If you’re unsure which class corresponds to which symbol, you can always hover with the mouse on a symbol and see the corresponding instruction in the quickview.


The color code of each symbol gives you informations about the type of the source operands and/or target operands of the instruction. The following types are supported:


Operand type


theme color 3 is used for (unresolved) symbols, e.g. API calls


theme color 2 is used for object instances. This is used for [register+xxx] addressing in x86, or field access in .Net


theme color 1 is used for global variables. This is used for absolute addressing in x86


theme color 0 is used for local variables. These are locals in .Net, or [ebp+...] addressing in x86

X (no color)

for both immediate and register operands

Note that these are the colors of the default theme for Malcat (vs). If you use a different theme, the colors will change.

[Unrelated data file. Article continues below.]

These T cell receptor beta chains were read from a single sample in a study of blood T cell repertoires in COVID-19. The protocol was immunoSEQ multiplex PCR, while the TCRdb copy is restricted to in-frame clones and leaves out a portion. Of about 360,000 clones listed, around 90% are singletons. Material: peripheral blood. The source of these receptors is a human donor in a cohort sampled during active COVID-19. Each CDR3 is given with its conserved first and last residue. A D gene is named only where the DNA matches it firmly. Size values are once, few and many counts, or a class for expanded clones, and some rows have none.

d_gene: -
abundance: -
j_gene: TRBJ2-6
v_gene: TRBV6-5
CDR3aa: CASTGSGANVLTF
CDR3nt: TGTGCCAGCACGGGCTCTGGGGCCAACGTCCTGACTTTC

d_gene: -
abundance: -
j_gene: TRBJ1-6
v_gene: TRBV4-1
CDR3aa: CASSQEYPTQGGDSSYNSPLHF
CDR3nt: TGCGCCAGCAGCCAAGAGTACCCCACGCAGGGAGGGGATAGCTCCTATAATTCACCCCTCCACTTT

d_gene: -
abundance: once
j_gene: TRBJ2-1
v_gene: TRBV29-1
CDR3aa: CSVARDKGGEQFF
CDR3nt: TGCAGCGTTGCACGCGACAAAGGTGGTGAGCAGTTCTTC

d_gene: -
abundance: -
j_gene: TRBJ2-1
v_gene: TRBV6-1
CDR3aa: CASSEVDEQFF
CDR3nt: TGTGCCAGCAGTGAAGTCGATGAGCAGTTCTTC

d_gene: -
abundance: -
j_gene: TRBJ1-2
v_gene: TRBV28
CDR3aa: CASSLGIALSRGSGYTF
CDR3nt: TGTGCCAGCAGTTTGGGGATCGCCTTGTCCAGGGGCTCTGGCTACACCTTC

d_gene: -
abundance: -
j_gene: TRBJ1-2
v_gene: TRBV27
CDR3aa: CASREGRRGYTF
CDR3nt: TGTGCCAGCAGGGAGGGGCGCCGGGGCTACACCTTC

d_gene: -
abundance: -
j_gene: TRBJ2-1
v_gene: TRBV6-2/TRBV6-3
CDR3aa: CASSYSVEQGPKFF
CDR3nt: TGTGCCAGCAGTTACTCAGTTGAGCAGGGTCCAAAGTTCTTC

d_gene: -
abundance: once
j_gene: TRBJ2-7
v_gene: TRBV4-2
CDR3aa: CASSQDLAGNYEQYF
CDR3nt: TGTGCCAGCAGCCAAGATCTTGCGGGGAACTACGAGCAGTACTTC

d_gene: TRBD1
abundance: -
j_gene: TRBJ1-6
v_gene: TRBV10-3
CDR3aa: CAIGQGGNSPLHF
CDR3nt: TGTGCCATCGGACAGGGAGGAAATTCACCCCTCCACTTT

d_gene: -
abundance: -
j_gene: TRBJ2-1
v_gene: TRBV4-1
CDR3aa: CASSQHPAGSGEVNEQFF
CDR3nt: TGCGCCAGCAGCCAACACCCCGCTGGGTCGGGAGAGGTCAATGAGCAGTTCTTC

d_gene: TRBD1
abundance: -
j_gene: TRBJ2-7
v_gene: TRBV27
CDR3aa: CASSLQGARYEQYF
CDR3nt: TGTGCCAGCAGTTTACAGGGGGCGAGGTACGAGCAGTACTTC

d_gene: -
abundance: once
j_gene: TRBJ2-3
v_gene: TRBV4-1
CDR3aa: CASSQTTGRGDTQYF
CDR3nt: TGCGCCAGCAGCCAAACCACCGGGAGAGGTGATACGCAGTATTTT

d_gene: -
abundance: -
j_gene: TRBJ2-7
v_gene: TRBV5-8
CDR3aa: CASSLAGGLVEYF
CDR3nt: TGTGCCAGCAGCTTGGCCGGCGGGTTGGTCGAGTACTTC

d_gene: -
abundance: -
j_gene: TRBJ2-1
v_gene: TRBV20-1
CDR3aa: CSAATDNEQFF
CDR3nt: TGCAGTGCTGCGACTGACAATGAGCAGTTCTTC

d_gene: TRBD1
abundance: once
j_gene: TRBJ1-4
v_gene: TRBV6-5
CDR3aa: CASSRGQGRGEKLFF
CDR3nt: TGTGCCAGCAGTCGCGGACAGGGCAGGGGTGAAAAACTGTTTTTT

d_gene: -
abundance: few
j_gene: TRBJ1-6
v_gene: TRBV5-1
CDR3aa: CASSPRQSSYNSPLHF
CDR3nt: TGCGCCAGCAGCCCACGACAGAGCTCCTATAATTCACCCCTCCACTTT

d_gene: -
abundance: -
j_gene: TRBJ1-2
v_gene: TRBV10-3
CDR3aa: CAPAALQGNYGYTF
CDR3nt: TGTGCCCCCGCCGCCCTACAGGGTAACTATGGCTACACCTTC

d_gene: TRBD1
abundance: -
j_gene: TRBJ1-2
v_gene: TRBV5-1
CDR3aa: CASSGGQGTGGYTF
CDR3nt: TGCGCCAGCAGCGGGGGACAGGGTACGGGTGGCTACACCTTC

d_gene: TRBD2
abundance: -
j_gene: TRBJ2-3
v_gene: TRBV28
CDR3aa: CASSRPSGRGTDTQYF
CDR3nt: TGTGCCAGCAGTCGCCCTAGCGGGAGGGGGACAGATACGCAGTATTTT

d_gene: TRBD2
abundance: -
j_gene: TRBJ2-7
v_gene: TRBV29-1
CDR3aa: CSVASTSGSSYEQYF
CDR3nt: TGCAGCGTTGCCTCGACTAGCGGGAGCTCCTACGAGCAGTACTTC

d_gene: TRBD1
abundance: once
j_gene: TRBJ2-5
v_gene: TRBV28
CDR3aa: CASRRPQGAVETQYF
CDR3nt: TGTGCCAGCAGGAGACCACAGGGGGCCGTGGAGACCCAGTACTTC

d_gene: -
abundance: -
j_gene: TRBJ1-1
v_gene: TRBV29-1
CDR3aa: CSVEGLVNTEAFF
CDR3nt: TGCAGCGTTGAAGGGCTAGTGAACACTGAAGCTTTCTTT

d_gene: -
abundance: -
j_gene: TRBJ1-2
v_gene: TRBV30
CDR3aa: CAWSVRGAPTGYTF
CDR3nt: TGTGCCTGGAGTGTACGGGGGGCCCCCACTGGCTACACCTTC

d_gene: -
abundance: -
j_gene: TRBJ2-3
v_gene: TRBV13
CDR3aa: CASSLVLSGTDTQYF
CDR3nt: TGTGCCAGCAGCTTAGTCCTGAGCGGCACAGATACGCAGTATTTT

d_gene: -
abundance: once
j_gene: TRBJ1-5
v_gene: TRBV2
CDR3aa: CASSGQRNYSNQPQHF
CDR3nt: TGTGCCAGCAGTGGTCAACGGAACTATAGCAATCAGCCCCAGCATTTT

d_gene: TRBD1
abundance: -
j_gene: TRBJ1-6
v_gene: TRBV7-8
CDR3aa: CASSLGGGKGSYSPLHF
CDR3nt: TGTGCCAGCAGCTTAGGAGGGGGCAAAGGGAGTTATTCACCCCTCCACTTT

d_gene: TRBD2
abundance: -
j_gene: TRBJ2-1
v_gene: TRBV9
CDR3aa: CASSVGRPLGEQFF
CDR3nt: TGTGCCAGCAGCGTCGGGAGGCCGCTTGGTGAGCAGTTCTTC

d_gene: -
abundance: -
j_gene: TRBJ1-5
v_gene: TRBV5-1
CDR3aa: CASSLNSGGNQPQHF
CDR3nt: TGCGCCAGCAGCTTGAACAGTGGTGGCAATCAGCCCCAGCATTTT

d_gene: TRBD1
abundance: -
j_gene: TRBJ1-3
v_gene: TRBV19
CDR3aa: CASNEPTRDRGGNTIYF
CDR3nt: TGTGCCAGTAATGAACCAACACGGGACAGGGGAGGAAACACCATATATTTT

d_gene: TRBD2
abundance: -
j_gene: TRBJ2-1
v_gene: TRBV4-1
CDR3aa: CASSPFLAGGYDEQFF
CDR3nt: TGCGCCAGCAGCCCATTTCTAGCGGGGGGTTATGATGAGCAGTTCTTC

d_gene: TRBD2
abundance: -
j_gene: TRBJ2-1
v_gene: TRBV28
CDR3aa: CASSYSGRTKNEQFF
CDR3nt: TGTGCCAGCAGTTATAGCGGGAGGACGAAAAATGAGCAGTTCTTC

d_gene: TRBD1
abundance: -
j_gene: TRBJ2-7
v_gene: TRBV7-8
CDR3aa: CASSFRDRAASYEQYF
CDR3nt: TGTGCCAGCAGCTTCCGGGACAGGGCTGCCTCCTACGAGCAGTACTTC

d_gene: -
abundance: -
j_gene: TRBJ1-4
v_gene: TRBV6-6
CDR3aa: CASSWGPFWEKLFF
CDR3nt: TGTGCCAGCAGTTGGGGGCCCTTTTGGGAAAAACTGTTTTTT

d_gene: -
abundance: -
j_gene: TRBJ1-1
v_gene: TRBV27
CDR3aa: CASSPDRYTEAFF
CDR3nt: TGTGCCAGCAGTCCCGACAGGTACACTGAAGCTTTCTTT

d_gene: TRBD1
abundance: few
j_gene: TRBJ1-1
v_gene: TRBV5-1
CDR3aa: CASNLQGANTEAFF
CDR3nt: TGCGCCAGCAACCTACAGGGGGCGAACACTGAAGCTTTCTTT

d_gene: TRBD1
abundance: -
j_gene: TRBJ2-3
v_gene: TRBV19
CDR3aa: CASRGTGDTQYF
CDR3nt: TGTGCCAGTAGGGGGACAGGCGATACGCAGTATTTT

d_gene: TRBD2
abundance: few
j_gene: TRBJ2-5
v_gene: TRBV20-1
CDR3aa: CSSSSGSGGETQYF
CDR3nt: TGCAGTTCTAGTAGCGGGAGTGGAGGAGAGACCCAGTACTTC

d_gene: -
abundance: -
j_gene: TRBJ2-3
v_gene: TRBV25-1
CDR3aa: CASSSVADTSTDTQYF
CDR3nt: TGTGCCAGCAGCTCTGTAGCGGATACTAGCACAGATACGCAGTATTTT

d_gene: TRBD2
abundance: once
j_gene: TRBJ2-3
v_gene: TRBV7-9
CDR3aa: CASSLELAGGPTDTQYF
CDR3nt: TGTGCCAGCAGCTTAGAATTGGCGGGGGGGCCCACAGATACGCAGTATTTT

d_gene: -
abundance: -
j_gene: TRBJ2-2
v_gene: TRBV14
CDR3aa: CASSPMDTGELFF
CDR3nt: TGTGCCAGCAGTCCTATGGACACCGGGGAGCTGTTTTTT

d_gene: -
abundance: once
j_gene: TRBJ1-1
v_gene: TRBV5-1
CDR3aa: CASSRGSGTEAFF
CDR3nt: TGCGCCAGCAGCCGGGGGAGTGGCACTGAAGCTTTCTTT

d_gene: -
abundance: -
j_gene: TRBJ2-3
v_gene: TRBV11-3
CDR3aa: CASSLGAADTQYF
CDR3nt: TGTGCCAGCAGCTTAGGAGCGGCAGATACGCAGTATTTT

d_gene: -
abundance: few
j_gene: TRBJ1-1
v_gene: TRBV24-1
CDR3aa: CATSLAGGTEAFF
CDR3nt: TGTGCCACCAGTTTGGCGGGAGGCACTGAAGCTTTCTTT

Brush styles

The brush style used for the background color on each symbol tells you how the operand(s) is/are being accessed by the instruction. If the instruction has more than one operand, the coloring displays the (color, fill) pattern of the operand which has the higher precedence, respecting the ordering given in the color/brush tables above and below.




(solid color) operand is written or read and written, e.g. mov [ebp+0x8], eax


(cross stripes) operand is read, e.g. mov eax, [ebp+0x8]


(diagonal stripes) operand is not accessed (addressing only, e.g. lea eax, [ebp+0x8])

For instance, the instruction: add [ebp+12], 0x58 would be represented as +. The symbol + is used because it’s an add instruction. It has two operands: a constant (0x58) and a local variable ([ebp+12]). Since the coloring for the locals has precedence over the coloring for constants, the color for locals is used with a solid brush, since the local variable is written/modified by the instruction.


The DNA view offers a few helpers to identify interesting code patterns:

  • Loops, aka strongly connected components local to a function, can be outlined. Nested loops are not highlighted

  • API calls can be printed using the API name instead of the call symbol